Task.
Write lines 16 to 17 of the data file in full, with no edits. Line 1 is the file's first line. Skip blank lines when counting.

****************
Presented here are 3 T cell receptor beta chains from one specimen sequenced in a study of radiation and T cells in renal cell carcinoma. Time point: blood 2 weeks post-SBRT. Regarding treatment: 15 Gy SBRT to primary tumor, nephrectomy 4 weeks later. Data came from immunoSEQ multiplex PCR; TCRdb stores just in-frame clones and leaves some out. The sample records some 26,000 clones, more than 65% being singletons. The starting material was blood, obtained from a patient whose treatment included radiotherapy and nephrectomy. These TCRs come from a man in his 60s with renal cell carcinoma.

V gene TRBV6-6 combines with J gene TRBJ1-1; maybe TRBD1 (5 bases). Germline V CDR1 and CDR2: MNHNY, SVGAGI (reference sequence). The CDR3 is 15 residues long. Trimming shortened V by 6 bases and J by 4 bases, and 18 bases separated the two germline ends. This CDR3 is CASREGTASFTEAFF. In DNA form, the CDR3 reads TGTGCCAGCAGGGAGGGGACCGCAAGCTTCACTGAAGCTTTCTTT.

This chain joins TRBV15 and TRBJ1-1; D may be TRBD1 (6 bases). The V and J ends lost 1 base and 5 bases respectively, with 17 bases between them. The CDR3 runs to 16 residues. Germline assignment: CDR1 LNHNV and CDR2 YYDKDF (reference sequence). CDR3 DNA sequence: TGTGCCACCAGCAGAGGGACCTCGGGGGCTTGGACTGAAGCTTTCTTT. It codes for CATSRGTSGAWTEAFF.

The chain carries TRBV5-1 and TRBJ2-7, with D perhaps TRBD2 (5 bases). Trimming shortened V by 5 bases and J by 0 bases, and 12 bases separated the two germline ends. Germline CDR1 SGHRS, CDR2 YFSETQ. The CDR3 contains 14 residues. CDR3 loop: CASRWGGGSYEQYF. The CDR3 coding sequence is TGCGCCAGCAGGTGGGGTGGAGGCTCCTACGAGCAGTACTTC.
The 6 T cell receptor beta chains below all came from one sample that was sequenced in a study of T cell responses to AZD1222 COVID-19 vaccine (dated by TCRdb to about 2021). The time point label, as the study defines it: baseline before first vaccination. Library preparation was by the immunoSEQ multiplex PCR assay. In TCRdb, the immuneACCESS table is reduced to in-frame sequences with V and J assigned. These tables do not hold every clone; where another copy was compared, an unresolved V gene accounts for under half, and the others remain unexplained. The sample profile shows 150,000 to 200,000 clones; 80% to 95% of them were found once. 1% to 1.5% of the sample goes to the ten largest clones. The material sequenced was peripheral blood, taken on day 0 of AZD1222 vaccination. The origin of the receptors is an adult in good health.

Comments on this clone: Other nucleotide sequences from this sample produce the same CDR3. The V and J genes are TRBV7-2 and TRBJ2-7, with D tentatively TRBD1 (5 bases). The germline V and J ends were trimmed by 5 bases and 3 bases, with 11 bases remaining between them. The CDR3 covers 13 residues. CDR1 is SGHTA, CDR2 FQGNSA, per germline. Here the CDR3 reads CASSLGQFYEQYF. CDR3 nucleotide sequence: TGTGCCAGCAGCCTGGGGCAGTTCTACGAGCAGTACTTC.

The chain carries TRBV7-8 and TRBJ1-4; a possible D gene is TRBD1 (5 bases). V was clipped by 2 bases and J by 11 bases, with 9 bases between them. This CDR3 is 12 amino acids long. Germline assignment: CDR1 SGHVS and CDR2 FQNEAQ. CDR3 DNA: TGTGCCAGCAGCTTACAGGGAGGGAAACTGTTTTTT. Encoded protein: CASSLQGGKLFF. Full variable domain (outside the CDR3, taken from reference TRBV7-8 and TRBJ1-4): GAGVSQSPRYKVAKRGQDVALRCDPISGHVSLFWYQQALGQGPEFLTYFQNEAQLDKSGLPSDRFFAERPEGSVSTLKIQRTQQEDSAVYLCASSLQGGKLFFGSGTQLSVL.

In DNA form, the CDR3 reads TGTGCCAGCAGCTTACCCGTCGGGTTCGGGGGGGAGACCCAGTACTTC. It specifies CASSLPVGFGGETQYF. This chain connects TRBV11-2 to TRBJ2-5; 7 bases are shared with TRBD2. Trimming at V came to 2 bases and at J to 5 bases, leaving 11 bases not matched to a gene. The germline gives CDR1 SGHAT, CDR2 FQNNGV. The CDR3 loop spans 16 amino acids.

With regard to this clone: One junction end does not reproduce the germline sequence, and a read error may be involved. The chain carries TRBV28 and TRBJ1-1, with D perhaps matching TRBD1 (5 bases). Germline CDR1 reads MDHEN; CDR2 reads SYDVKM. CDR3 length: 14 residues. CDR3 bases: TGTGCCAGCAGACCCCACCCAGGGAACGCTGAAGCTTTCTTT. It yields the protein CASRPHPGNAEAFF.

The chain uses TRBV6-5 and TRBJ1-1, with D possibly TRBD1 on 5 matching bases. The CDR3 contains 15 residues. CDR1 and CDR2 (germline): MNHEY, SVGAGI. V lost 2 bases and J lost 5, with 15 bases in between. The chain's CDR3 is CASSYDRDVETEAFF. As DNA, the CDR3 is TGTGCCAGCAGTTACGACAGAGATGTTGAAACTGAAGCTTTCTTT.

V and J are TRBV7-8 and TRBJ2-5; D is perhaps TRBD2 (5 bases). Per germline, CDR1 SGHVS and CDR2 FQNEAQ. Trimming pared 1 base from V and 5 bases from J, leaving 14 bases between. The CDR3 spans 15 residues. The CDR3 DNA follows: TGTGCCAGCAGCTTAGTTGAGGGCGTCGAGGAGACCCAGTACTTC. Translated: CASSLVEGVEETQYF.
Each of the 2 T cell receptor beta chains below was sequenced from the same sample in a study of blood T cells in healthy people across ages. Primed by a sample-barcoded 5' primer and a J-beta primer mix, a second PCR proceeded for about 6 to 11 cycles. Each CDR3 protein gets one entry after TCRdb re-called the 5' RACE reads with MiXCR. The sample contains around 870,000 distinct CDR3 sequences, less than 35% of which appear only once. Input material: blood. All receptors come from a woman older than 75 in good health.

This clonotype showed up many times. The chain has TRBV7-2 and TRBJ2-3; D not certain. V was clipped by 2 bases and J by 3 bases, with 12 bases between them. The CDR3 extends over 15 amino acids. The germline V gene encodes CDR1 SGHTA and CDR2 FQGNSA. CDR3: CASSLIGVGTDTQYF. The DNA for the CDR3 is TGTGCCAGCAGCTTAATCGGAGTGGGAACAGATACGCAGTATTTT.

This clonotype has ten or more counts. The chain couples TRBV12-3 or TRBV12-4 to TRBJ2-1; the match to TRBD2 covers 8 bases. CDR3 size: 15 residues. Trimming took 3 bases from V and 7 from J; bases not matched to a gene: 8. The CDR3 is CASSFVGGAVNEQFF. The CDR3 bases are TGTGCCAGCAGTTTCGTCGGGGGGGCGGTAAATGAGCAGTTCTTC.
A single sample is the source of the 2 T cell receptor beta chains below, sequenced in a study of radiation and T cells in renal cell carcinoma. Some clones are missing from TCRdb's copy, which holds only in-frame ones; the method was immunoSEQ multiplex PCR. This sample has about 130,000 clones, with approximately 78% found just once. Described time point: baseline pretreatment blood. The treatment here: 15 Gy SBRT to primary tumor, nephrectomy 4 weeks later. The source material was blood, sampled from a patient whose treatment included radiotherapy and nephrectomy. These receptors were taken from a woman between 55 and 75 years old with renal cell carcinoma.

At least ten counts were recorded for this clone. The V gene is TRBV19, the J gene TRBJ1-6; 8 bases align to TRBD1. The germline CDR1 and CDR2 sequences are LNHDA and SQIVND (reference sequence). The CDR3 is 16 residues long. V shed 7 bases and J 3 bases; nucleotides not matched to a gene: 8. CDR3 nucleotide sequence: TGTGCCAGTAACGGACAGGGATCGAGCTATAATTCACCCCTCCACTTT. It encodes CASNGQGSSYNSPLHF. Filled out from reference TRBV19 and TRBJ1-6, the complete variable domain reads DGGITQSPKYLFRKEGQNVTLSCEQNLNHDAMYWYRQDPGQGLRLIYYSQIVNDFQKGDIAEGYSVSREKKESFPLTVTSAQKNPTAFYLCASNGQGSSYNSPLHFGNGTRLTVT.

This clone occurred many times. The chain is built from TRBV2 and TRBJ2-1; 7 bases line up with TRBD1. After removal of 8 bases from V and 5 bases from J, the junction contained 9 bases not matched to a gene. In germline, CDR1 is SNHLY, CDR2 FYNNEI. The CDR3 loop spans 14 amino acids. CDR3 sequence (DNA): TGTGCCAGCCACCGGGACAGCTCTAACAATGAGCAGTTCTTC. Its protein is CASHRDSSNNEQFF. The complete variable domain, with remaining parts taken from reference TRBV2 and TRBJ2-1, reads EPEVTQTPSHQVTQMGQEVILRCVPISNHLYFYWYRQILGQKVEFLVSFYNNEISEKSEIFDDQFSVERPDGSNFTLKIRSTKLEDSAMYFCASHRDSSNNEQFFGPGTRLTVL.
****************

At least ten counts were recorded for this clone. The V gene is TRBV19, the J gene TRBJ1-6; 8 bases align to TRBD1. The germline CDR1 and CDR2 sequences are LNHDA and SQIVND (reference sequence). The CDR3 is 16 residues long. V shed 7 bases and J 3 bases; nucleotides not matched to a gene: 8. CDR3 nucleotide sequence: TGTGCCAGTAACGGACAGGGATCGAGCTATAATTCACCCCTCCACTTT. It encodes CASNGQGSSYNSPLHF. Filled out from reference TRBV19 and TRBJ1-6, the complete variable domain reads DGGITQSPKYLFRKEGQNVTLSCEQNLNHDAMYWYRQDPGQGLRLIYYSQIVNDFQKGDIAEGYSVSREKKESFPLTVTSAQKNPTAFYLCASNGQGSSYNSPLHFGNGTRLTVT.

This clone occurred many times. The chain is built from TRBV2 and TRBJ2-1; 7 bases line up with TRBD1. After removal of 8 bases from V and 5 bases from J, the junction contained 9 bases not matched to a gene. In germline, CDR1 is SNHLY, CDR2 FYNNEI. The CDR3 loop spans 14 amino acids. CDR3 sequence (DNA): TGTGCCAGCCACCGGGACAGCTCTAACAATGAGCAGTTCTTC. Its protein is CASHRDSSNNEQFF. The complete variable domain, with remaining parts taken from reference TRBV2 and TRBJ2-1, reads EPEVTQTPSHQVTQMGQEVILRCVPISNHLYFYWYRQILGQKVEFLVSFYNNEISEKSEIFDDQFSVERPDGSNFTLKIRSTKLEDSAMYFCASHRDSSNNEQFFGPGTRLTVL.